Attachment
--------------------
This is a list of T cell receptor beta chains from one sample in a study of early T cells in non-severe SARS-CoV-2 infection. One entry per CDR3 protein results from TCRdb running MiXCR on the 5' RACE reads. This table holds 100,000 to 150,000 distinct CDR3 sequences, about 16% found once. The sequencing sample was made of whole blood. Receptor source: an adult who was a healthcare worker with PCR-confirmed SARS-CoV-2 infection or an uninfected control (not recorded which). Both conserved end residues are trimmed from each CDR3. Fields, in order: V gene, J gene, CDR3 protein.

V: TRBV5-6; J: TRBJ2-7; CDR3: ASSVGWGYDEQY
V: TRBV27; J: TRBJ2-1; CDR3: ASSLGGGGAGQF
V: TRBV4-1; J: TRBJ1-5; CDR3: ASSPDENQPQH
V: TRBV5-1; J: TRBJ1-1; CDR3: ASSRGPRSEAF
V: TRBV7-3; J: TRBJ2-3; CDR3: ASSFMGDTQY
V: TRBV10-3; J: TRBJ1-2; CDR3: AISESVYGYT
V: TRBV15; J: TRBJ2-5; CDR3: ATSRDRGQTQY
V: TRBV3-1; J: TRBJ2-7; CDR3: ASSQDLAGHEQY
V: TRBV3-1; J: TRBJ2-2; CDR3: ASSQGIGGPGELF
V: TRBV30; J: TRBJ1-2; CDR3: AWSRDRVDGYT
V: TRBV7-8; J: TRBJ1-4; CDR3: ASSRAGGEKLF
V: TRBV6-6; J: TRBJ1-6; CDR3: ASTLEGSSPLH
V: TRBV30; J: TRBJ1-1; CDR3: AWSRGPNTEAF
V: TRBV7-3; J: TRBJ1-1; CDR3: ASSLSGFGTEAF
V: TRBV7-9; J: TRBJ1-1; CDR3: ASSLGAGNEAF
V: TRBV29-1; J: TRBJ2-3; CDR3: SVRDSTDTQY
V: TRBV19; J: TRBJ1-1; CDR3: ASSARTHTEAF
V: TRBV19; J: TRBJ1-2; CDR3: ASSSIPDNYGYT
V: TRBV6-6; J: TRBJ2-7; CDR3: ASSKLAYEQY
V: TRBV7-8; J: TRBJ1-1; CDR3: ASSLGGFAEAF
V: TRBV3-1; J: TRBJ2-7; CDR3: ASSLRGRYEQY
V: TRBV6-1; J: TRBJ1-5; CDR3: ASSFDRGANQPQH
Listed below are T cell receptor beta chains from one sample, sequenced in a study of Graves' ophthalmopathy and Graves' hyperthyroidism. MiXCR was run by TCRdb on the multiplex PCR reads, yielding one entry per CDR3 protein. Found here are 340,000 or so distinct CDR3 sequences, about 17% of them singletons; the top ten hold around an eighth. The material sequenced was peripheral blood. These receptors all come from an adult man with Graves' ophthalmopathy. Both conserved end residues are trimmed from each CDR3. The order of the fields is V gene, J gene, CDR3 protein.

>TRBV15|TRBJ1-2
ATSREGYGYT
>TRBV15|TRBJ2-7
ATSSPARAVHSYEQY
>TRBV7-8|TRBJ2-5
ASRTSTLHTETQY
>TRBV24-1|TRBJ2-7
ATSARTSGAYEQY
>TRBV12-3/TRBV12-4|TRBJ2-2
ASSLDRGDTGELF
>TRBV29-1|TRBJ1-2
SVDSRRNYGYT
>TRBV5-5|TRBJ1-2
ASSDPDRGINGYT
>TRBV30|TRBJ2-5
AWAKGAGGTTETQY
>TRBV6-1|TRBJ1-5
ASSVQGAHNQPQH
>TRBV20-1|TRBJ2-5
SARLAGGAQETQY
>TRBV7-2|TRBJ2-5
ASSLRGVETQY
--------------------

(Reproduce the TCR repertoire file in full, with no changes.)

This is a list of T cell receptor beta chains from one sample in a study of early T cells in non-severe SARS-CoV-2 infection. One entry per CDR3 protein results from TCRdb running MiXCR on the 5' RACE reads. This table holds 100,000 to 150,000 distinct CDR3 sequences, about 16% found once. The sequencing sample was made of whole blood. Receptor source: an adult who was a healthcare worker with PCR-confirmed SARS-CoV-2 infection or an uninfected control (not recorded which). Both conserved end residues are trimmed from each CDR3. Fields, in order: V gene, J gene, CDR3 protein.

V: TRBV5-6; J: TRBJ2-7; CDR3: ASSVGWGYDEQY
V: TRBV27; J: TRBJ2-1; CDR3: ASSLGGGGAGQF
V: TRBV4-1; J: TRBJ1-5; CDR3: ASSPDENQPQH
V: TRBV5-1; J: TRBJ1-1; CDR3: ASSRGPRSEAF
V: TRBV7-3; J: TRBJ2-3; CDR3: ASSFMGDTQY
V: TRBV10-3; J: TRBJ1-2; CDR3: AISESVYGYT
V: TRBV15; J: TRBJ2-5; CDR3: ATSRDRGQTQY
V: TRBV3-1; J: TRBJ2-7; CDR3: ASSQDLAGHEQY
V: TRBV3-1; J: TRBJ2-2; CDR3: ASSQGIGGPGELF
V: TRBV30; J: TRBJ1-2; CDR3: AWSRDRVDGYT
V: TRBV7-8; J: TRBJ1-4; CDR3: ASSRAGGEKLF
V: TRBV6-6; J: TRBJ1-6; CDR3: ASTLEGSSPLH
V: TRBV30; J: TRBJ1-1; CDR3: AWSRGPNTEAF
V: TRBV7-3; J: TRBJ1-1; CDR3: ASSLSGFGTEAF
V: TRBV7-9; J: TRBJ1-1; CDR3: ASSLGAGNEAF
V: TRBV29-1; J: TRBJ2-3; CDR3: SVRDSTDTQY
V: TRBV19; J: TRBJ1-1; CDR3: ASSARTHTEAF
V: TRBV19; J: TRBJ1-2; CDR3: ASSSIPDNYGYT
V: TRBV6-6; J: TRBJ2-7; CDR3: ASSKLAYEQY
V: TRBV7-8; J: TRBJ1-1; CDR3: ASSLGGFAEAF
V: TRBV3-1; J: TRBJ2-7; CDR3: ASSLRGRYEQY
V: TRBV6-1; J: TRBJ1-5; CDR3: ASSFDRGANQPQH
Listed below are T cell receptor beta chains from one sample, sequenced in a study of Graves' ophthalmopathy and Graves' hyperthyroidism. MiXCR was run by TCRdb on the multiplex PCR reads, yielding one entry per CDR3 protein. Found here are 340,000 or so distinct CDR3 sequences, about 17% of them singletons; the top ten hold around an eighth. The material sequenced was peripheral blood. These receptors all come from an adult man with Graves' ophthalmopathy. Both conserved end residues are trimmed from each CDR3. The order of the fields is V gene, J gene, CDR3 protein.

>TRBV15|TRBJ1-2
ATSREGYGYT
>TRBV15|TRBJ2-7
ATSSPARAVHSYEQY
>TRBV7-8|TRBJ2-5
ASRTSTLHTETQY
>TRBV24-1|TRBJ2-7
ATSARTSGAYEQY
>TRBV12-3/TRBV12-4|TRBJ2-2
ASSLDRGDTGELF
>TRBV29-1|TRBJ1-2
SVDSRRNYGYT
>TRBV5-5|TRBJ1-2
ASSDPDRGINGYT
>TRBV30|TRBJ2-5
AWAKGAGGTTETQY
>TRBV6-1|TRBJ1-5
ASSVQGAHNQPQH
>TRBV20-1|TRBJ2-5
SARLAGGAQETQY
>TRBV7-2|TRBJ2-5
ASSLRGVETQY